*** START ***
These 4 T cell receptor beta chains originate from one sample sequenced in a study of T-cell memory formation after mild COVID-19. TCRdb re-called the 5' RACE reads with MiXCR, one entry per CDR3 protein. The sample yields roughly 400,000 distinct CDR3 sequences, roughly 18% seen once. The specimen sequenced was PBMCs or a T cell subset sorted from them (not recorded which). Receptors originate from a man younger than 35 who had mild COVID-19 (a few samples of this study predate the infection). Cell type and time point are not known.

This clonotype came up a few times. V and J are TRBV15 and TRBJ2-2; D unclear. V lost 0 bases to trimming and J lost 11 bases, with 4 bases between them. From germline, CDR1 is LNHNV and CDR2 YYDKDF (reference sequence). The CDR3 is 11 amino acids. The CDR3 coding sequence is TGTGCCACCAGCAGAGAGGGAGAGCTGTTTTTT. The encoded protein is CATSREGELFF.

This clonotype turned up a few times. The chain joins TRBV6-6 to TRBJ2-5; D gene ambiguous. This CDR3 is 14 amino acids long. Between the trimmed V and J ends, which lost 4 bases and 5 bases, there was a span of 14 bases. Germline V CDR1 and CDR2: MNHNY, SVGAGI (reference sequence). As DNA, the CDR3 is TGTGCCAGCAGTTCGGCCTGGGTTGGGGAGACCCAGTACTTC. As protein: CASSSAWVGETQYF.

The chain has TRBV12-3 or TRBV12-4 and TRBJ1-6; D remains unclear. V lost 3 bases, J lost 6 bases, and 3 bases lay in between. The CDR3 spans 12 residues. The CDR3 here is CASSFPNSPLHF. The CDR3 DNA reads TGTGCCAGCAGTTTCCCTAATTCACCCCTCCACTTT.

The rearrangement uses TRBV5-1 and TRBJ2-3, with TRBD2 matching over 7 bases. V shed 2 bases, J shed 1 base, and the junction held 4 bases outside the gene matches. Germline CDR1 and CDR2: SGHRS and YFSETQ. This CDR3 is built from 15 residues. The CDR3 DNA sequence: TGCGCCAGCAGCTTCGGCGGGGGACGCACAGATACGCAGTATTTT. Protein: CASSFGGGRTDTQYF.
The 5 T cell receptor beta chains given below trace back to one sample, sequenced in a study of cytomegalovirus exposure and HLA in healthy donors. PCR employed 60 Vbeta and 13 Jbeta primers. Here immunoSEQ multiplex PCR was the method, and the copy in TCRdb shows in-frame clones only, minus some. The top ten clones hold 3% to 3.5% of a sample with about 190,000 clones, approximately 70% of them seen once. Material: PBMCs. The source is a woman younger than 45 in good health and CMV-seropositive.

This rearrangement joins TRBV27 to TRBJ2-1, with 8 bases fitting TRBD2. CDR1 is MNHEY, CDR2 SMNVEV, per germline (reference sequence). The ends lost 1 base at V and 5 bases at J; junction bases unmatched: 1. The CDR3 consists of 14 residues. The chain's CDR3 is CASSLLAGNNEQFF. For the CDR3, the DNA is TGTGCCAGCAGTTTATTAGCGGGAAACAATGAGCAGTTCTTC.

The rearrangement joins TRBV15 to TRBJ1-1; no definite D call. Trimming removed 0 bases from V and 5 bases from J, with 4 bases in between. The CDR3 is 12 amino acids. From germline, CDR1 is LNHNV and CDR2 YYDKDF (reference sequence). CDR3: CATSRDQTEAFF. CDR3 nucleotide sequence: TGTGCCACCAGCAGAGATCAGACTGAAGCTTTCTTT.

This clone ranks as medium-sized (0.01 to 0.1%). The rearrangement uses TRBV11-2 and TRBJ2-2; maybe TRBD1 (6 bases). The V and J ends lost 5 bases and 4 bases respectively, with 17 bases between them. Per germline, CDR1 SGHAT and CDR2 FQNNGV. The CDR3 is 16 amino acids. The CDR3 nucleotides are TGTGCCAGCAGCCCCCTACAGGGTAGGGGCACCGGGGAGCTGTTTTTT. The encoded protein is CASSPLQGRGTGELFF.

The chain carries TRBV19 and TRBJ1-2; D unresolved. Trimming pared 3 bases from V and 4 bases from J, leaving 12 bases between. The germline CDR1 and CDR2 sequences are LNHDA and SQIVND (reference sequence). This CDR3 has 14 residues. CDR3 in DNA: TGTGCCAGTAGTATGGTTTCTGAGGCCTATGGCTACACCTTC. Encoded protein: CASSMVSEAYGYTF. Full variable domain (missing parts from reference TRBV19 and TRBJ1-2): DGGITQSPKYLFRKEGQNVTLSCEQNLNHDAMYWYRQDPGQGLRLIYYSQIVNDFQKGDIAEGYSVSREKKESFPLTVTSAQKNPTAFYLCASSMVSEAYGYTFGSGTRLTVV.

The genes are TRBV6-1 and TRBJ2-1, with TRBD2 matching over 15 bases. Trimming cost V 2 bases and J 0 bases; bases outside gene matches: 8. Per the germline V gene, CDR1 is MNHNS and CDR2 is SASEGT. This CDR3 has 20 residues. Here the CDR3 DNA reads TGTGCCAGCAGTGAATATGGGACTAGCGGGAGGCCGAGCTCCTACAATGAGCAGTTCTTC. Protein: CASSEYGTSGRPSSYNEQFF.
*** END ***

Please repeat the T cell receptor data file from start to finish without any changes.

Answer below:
These 4 T cell receptor beta chains originate from one sample sequenced in a study of T-cell memory formation after mild COVID-19. TCRdb re-called the 5' RACE reads with MiXCR, one entry per CDR3 protein. The sample yields roughly 400,000 distinct CDR3 sequences, roughly 18% seen once. The specimen sequenced was PBMCs or a T cell subset sorted from them (not recorded which). Receptors originate from a man younger than 35 who had mild COVID-19 (a few samples of this study predate the infection). Cell type and time point are not known.

This clonotype came up a few times. V and J are TRBV15 and TRBJ2-2; D unclear. V lost 0 bases to trimming and J lost 11 bases, with 4 bases between them. From germline, CDR1 is LNHNV and CDR2 YYDKDF (reference sequence). The CDR3 is 11 amino acids. The CDR3 coding sequence is TGTGCCACCAGCAGAGAGGGAGAGCTGTTTTTT. The encoded protein is CATSREGELFF.

This clonotype turned up a few times. The chain joins TRBV6-6 to TRBJ2-5; D gene ambiguous. This CDR3 is 14 amino acids long. Between the trimmed V and J ends, which lost 4 bases and 5 bases, there was a span of 14 bases. Germline V CDR1 and CDR2: MNHNY, SVGAGI (reference sequence). As DNA, the CDR3 is TGTGCCAGCAGTTCGGCCTGGGTTGGGGAGACCCAGTACTTC. As protein: CASSSAWVGETQYF.

The chain has TRBV12-3 or TRBV12-4 and TRBJ1-6; D remains unclear. V lost 3 bases, J lost 6 bases, and 3 bases lay in between. The CDR3 spans 12 residues. The CDR3 here is CASSFPNSPLHF. The CDR3 DNA reads TGTGCCAGCAGTTTCCCTAATTCACCCCTCCACTTT.

The rearrangement uses TRBV5-1 and TRBJ2-3, with TRBD2 matching over 7 bases. V shed 2 bases, J shed 1 base, and the junction held 4 bases outside the gene matches. Germline CDR1 and CDR2: SGHRS and YFSETQ. This CDR3 is built from 15 residues. The CDR3 DNA sequence: TGCGCCAGCAGCTTCGGCGGGGGACGCACAGATACGCAGTATTTT. Protein: CASSFGGGRTDTQYF.
The 5 T cell receptor beta chains given below trace back to one sample, sequenced in a study of cytomegalovirus exposure and HLA in healthy donors. PCR employed 60 Vbeta and 13 Jbeta primers. Here immunoSEQ multiplex PCR was the method, and the copy in TCRdb shows in-frame clones only, minus some. The top ten clones hold 3% to 3.5% of a sample with about 190,000 clones, approximately 70% of them seen once. Material: PBMCs. The source is a woman younger than 45 in good health and CMV-seropositive.

This rearrangement joins TRBV27 to TRBJ2-1, with 8 bases fitting TRBD2. CDR1 is MNHEY, CDR2 SMNVEV, per germline (reference sequence). The ends lost 1 base at V and 5 bases at J; junction bases unmatched: 1. The CDR3 consists of 14 residues. The chain's CDR3 is CASSLLAGNNEQFF. For the CDR3, the DNA is TGTGCCAGCAGTTTATTAGCGGGAAACAATGAGCAGTTCTTC.

The rearrangement joins TRBV15 to TRBJ1-1; no definite D call. Trimming removed 0 bases from V and 5 bases from J, with 4 bases in between. The CDR3 is 12 amino acids. From germline, CDR1 is LNHNV and CDR2 YYDKDF (reference sequence). CDR3: CATSRDQTEAFF. CDR3 nucleotide sequence: TGTGCCACCAGCAGAGATCAGACTGAAGCTTTCTTT.

This clone ranks as medium-sized (0.01 to 0.1%). The rearrangement uses TRBV11-2 and TRBJ2-2; maybe TRBD1 (6 bases). The V and J ends lost 5 bases and 4 bases respectively, with 17 bases between them. Per germline, CDR1 SGHAT and CDR2 FQNNGV. The CDR3 is 16 amino acids. The CDR3 nucleotides are TGTGCCAGCAGCCCCCTACAGGGTAGGGGCACCGGGGAGCTGTTTTTT. The encoded protein is CASSPLQGRGTGELFF.

The chain carries TRBV19 and TRBJ1-2; D unresolved. Trimming pared 3 bases from V and 4 bases from J, leaving 12 bases between. The germline CDR1 and CDR2 sequences are LNHDA and SQIVND (reference sequence). This CDR3 has 14 residues. CDR3 in DNA: TGTGCCAGTAGTATGGTTTCTGAGGCCTATGGCTACACCTTC. Encoded protein: CASSMVSEAYGYTF. Full variable domain (missing parts from reference TRBV19 and TRBJ1-2): DGGITQSPKYLFRKEGQNVTLSCEQNLNHDAMYWYRQDPGQGLRLIYYSQIVNDFQKGDIAEGYSVSREKKESFPLTVTSAQKNPTAFYLCASSMVSEAYGYTFGSGTRLTVV.

The genes are TRBV6-1 and TRBJ2-1, with TRBD2 matching over 15 bases. Trimming cost V 2 bases and J 0 bases; bases outside gene matches: 8. Per the germline V gene, CDR1 is MNHNS and CDR2 is SASEGT. This CDR3 has 20 residues. Here the CDR3 DNA reads TGTGCCAGCAGTGAATATGGGACTAGCGGGAGGCCGAGCTCCTACAATGAGCAGTTCTTC. Protein: CASSEYGTSGRPSSYNEQFF.